According to NFL.com’s Michael Silver, emotions from yesterday’s loss to the New England Patriots spilled off the field and into the locker room, as there was an angry confrontation between the No Fly Zone and the Broncos offensive line.
Apparently, upon entering the locker room and before the media was allowed in, the team circled up around head coach Gary Kubiak, who then asked if anybody had something they wanted to say. Left tackle Russel Okung stepped up to speak, and cornerback Aqib Talib “strongly objected.”
The “objection” escalated into a “shouting match,” and Kubiak had to break it up before it went any further.
It’s not surprising, though. This Broncos defense gave everything on Sunday, holding Tom Brady and the Patriots offense to just 16 point, a feat few are capable of accomplishing, and the Broncos offense responded with arguably their worst outing of the season, producing just three points.
It’s hard to blame the defense, even Okung understands that.
“I definitely understand their frustration,” Okung told NFL.com. “They played well enough to win, and they held that team to 16 points, which a lot of teams don’t do. We’re an emotional team; that’s what makes us so good. To me, that’s part of who we are.
“When our defense is out there, they’re an emotional group, and they hold themselves to a high standard. As an offense, we need to do the same. So, I think (their frustration) is warranted. We’ve got to be better.”
When asked about Okung’s comments, safety T.J. Ward essentially agreed, saying, “We are an emotional group. That’s why we play as well as we do. What happened wasn’t even anything major — just a little frustration. We’re all trying to win.”
What must be frustrating to the Broncos defense, particularly the No Fly Zone, is that they’ve been through this before; Denver dealt with these same issues last season and managed to end up in the Super Bowl.
This year, the issue isn’t that the defense is no longer capable of carrying they weight. They are. In fact, the defense is likely better than they were last season. The issue is that the Broncos offense is more inept than ever.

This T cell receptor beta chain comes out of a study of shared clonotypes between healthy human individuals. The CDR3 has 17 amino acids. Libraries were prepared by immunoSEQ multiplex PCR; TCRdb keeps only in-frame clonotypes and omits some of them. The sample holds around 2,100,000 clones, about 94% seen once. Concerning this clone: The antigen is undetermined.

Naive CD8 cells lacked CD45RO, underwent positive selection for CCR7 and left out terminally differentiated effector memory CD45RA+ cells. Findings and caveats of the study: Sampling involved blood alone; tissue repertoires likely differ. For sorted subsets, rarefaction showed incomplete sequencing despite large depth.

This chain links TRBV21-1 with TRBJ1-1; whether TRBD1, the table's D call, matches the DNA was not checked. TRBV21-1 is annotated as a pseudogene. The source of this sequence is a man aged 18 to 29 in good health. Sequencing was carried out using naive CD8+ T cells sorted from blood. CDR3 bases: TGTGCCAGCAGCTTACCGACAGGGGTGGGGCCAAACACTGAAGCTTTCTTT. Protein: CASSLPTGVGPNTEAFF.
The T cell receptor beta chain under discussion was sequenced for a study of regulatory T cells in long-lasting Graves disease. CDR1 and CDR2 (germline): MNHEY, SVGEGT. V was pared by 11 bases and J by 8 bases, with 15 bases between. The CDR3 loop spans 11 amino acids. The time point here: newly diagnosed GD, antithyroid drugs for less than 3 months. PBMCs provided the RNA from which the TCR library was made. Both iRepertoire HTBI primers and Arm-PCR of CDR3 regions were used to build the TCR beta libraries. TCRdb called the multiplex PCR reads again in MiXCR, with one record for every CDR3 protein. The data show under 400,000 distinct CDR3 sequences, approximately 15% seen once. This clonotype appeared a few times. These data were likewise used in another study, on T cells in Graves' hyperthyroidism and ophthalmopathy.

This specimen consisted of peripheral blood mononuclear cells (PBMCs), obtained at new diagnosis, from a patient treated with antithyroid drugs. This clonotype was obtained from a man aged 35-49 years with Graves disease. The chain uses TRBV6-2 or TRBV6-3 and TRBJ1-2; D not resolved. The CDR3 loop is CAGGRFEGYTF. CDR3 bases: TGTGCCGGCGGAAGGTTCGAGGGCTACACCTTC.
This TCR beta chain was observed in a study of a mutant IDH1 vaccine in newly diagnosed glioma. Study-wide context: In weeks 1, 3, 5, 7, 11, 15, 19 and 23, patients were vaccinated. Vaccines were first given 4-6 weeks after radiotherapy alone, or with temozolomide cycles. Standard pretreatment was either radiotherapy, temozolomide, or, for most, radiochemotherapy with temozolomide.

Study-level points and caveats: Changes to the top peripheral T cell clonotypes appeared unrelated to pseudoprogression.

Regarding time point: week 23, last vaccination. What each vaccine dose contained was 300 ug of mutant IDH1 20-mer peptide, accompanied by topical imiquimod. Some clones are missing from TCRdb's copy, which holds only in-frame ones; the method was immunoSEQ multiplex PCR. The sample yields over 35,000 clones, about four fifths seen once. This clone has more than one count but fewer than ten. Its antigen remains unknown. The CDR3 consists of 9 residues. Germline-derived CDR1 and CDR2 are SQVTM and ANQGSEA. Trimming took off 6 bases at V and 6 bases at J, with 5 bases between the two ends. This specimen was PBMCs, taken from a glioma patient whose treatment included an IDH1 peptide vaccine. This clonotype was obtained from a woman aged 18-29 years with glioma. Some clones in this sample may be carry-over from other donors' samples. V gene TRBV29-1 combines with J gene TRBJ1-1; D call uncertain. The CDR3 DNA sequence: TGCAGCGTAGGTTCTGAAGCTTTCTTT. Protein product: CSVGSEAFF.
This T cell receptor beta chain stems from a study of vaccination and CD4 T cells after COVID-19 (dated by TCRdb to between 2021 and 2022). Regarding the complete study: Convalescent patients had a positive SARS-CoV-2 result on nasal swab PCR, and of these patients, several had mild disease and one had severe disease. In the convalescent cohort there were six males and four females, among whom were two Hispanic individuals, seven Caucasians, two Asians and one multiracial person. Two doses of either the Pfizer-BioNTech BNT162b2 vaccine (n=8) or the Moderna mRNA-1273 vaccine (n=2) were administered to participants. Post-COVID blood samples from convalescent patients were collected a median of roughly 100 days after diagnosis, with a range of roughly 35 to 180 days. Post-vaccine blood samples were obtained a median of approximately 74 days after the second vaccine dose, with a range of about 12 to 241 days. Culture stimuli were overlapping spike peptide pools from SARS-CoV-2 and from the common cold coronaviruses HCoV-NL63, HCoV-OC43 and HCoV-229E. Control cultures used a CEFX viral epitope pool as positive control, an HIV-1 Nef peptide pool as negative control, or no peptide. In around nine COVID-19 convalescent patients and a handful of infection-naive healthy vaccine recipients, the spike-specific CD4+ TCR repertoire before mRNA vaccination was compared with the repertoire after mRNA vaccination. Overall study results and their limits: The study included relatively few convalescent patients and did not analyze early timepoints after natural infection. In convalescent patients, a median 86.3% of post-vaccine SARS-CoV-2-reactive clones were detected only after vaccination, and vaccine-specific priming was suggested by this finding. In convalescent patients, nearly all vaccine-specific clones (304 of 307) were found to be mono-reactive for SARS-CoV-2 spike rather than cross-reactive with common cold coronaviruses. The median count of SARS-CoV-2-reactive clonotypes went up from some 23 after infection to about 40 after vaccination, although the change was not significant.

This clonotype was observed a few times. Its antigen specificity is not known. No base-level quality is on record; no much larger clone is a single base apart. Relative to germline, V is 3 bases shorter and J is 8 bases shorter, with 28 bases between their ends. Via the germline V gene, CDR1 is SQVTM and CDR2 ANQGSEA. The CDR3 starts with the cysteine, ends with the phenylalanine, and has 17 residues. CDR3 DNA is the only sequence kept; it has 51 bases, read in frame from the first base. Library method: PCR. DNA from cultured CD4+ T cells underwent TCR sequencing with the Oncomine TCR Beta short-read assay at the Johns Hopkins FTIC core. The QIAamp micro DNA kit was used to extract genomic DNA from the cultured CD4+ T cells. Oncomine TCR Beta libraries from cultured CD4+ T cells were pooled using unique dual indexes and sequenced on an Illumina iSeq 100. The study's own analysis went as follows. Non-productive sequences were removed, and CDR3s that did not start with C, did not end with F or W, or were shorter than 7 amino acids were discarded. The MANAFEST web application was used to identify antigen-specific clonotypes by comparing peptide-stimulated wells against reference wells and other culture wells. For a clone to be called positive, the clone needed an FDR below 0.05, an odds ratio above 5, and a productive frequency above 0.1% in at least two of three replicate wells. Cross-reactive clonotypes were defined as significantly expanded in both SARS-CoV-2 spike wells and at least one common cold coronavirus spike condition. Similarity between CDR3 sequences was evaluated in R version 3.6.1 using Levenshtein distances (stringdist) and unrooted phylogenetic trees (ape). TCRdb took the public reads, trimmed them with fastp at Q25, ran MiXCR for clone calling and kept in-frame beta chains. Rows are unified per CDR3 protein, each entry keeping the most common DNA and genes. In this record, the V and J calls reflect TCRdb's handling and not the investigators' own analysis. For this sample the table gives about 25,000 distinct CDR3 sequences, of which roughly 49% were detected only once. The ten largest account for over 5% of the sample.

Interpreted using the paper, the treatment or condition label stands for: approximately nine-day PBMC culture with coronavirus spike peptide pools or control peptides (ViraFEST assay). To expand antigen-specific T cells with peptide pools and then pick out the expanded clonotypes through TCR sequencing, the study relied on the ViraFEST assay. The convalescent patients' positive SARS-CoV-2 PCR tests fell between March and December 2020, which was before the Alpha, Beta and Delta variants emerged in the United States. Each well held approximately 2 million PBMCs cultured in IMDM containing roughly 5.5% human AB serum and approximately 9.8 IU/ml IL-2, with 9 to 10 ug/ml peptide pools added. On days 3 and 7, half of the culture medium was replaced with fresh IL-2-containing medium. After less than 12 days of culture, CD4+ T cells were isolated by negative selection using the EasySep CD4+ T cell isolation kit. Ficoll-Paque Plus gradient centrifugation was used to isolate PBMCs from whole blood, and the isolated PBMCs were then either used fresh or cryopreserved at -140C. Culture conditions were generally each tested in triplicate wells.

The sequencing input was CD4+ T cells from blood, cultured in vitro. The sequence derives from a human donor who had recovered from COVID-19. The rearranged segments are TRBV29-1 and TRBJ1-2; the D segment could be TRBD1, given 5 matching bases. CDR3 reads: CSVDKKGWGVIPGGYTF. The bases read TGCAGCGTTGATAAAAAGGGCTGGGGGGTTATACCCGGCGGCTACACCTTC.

“Any time we hold Brady to 16 points, we expect to win,” Chris Harris said. “Even last year, we never held him to 16. And he didn’t complete any passes in the first quarter. We have to do better.”
Kayvon Webster re-iterated the point.
“I can’t believe that s—. We held Brady to 16 and still lose? Has that ever happened?
“We’ve got a big-time defense. We always make plays. But if we can’t get in position to make ’em, how are we gonna win? I mean, our options were limited today. It was crazy. We can’t get five three-and-outs in a row (on offense). We just can’t do that.”
For the most part, the offense was willing to take the blame, but not everyone was happy with the way the defense handled their frustrations. One player even went so far as to tell Silver that the defense needed to do more, saying, “If those guys are so upset, they should be looking at themselves … do more. Work harder. Do extra. Find a way to make those plays. ‘Cause trust me, nobody on offense is happy about all this.”
And the defense would be happy to do more, if they could, but the No Fly Zone is finding it hard to make plays, the type of game-changing plays that swung the season last year, when no offense dares to test them.
“We did dominate them,” Ward said, “but when they don’t have to pass, No Fly kinda gets eradicated, so we’ve got to try to make plays in other areas … strip the ball, whatever. But it’s tough when they don’t have to pass the ball.
“You’ve got to be in a position to make plays, but teams don’t even have to throw the ball on us. If they’re not in a position to throw, it’s hard to get an interception. And even when they run, their running backs have two hands on the ball, so it’s hard to make plays (against) the run.”
The Broncos still have a chance at the playoffs. It involves them winning out, beating both the Kansas City Chiefs and Oakland Raiders, but there’s a chance.
With the way this team is playing, though, and with the schism that is clearly developing between the offense and defense, those chances look slim.